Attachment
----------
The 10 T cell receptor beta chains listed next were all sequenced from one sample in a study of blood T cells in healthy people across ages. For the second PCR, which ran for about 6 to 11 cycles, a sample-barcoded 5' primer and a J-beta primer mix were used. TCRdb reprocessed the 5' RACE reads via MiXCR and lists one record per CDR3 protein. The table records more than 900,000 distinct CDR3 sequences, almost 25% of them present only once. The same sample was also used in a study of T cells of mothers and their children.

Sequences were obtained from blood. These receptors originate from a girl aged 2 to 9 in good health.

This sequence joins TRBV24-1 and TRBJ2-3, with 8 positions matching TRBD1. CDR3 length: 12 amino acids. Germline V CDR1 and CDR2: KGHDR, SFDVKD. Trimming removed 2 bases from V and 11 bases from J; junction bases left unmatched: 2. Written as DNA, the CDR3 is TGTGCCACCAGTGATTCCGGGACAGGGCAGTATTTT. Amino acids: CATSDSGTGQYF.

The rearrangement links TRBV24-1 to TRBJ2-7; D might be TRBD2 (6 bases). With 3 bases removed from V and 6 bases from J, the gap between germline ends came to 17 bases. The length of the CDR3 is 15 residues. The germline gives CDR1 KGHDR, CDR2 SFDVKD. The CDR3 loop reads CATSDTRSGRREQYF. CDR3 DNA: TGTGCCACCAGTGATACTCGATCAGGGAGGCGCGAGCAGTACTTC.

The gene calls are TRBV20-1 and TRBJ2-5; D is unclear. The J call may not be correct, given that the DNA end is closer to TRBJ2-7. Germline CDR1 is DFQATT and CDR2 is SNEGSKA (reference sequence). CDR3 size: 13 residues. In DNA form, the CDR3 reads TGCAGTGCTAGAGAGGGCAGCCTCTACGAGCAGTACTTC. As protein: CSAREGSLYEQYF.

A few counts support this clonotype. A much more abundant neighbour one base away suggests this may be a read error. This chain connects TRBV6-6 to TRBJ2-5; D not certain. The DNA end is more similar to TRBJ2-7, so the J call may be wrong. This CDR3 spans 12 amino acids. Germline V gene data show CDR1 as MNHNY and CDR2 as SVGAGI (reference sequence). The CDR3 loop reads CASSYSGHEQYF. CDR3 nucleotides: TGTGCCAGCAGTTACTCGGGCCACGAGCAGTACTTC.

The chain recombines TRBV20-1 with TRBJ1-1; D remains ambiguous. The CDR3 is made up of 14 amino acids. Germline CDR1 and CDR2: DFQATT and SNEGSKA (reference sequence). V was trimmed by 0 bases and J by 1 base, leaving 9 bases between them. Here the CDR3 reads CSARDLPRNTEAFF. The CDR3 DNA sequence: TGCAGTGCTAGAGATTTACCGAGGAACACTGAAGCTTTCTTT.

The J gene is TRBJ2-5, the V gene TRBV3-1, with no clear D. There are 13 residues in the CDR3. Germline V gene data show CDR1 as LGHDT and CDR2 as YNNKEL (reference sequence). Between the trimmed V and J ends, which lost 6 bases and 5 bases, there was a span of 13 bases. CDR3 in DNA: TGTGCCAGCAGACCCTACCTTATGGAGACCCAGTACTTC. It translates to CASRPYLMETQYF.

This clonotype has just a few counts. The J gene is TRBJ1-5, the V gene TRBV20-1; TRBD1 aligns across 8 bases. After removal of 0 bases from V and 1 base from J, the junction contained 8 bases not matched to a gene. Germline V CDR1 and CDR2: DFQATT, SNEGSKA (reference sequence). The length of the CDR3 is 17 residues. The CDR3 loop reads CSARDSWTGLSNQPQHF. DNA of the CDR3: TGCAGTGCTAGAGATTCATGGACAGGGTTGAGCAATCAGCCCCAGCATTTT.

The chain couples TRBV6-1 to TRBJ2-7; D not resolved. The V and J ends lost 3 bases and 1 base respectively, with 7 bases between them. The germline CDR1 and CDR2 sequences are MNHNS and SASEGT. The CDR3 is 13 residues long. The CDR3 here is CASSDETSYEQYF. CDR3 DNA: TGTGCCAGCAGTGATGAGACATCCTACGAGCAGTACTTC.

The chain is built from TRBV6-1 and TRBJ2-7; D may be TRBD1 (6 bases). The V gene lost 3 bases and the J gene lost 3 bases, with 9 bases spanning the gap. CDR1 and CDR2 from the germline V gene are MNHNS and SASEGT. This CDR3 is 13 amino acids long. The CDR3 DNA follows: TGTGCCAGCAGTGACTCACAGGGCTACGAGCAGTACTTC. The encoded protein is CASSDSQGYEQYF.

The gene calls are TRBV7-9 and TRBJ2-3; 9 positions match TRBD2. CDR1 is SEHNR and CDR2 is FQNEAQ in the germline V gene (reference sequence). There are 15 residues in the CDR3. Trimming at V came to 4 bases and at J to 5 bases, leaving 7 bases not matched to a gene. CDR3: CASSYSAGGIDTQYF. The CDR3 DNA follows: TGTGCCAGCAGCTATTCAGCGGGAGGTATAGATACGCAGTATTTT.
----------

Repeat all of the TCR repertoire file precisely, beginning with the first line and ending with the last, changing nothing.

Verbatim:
The 10 T cell receptor beta chains listed next were all sequenced from one sample in a study of blood T cells in healthy people across ages. For the second PCR, which ran for about 6 to 11 cycles, a sample-barcoded 5' primer and a J-beta primer mix were used. TCRdb reprocessed the 5' RACE reads via MiXCR and lists one record per CDR3 protein. The table records more than 900,000 distinct CDR3 sequences, almost 25% of them present only once. The same sample was also used in a study of T cells of mothers and their children.

Sequences were obtained from blood. These receptors originate from a girl aged 2 to 9 in good health.

This sequence joins TRBV24-1 and TRBJ2-3, with 8 positions matching TRBD1. CDR3 length: 12 amino acids. Germline V CDR1 and CDR2: KGHDR, SFDVKD. Trimming removed 2 bases from V and 11 bases from J; junction bases left unmatched: 2. Written as DNA, the CDR3 is TGTGCCACCAGTGATTCCGGGACAGGGCAGTATTTT. Amino acids: CATSDSGTGQYF.

The rearrangement links TRBV24-1 to TRBJ2-7; D might be TRBD2 (6 bases). With 3 bases removed from V and 6 bases from J, the gap between germline ends came to 17 bases. The length of the CDR3 is 15 residues. The germline gives CDR1 KGHDR, CDR2 SFDVKD. The CDR3 loop reads CATSDTRSGRREQYF. CDR3 DNA: TGTGCCACCAGTGATACTCGATCAGGGAGGCGCGAGCAGTACTTC.

The gene calls are TRBV20-1 and TRBJ2-5; D is unclear. The J call may not be correct, given that the DNA end is closer to TRBJ2-7. Germline CDR1 is DFQATT and CDR2 is SNEGSKA (reference sequence). CDR3 size: 13 residues. In DNA form, the CDR3 reads TGCAGTGCTAGAGAGGGCAGCCTCTACGAGCAGTACTTC. As protein: CSAREGSLYEQYF.

A few counts support this clonotype. A much more abundant neighbour one base away suggests this may be a read error. This chain connects TRBV6-6 to TRBJ2-5; D not certain. The DNA end is more similar to TRBJ2-7, so the J call may be wrong. This CDR3 spans 12 amino acids. Germline V gene data show CDR1 as MNHNY and CDR2 as SVGAGI (reference sequence). The CDR3 loop reads CASSYSGHEQYF. CDR3 nucleotides: TGTGCCAGCAGTTACTCGGGCCACGAGCAGTACTTC.

The chain recombines TRBV20-1 with TRBJ1-1; D remains ambiguous. The CDR3 is made up of 14 amino acids. Germline CDR1 and CDR2: DFQATT and SNEGSKA (reference sequence). V was trimmed by 0 bases and J by 1 base, leaving 9 bases between them. Here the CDR3 reads CSARDLPRNTEAFF. The CDR3 DNA sequence: TGCAGTGCTAGAGATTTACCGAGGAACACTGAAGCTTTCTTT.

The J gene is TRBJ2-5, the V gene TRBV3-1, with no clear D. There are 13 residues in the CDR3. Germline V gene data show CDR1 as LGHDT and CDR2 as YNNKEL (reference sequence). Between the trimmed V and J ends, which lost 6 bases and 5 bases, there was a span of 13 bases. CDR3 in DNA: TGTGCCAGCAGACCCTACCTTATGGAGACCCAGTACTTC. It translates to CASRPYLMETQYF.

This clonotype has just a few counts. The J gene is TRBJ1-5, the V gene TRBV20-1; TRBD1 aligns across 8 bases. After removal of 0 bases from V and 1 base from J, the junction contained 8 bases not matched to a gene. Germline V CDR1 and CDR2: DFQATT, SNEGSKA (reference sequence). The length of the CDR3 is 17 residues. The CDR3 loop reads CSARDSWTGLSNQPQHF. DNA of the CDR3: TGCAGTGCTAGAGATTCATGGACAGGGTTGAGCAATCAGCCCCAGCATTTT.

The chain couples TRBV6-1 to TRBJ2-7; D not resolved. The V and J ends lost 3 bases and 1 base respectively, with 7 bases between them. The germline CDR1 and CDR2 sequences are MNHNS and SASEGT. The CDR3 is 13 residues long. The CDR3 here is CASSDETSYEQYF. CDR3 DNA: TGTGCCAGCAGTGATGAGACATCCTACGAGCAGTACTTC.

The chain is built from TRBV6-1 and TRBJ2-7; D may be TRBD1 (6 bases). The V gene lost 3 bases and the J gene lost 3 bases, with 9 bases spanning the gap. CDR1 and CDR2 from the germline V gene are MNHNS and SASEGT. This CDR3 is 13 amino acids long. The CDR3 DNA follows: TGTGCCAGCAGTGACTCACAGGGCTACGAGCAGTACTTC. The encoded protein is CASSDSQGYEQYF.

The gene calls are TRBV7-9 and TRBJ2-3; 9 positions match TRBD2. CDR1 is SEHNR and CDR2 is FQNEAQ in the germline V gene (reference sequence). There are 15 residues in the CDR3. Trimming at V came to 4 bases and at J to 5 bases, leaving 7 bases not matched to a gene. CDR3: CASSYSAGGIDTQYF. The CDR3 DNA follows: TGTGCCAGCAGCTATTCAGCGGGAGGTATAGATACGCAGTATTTT.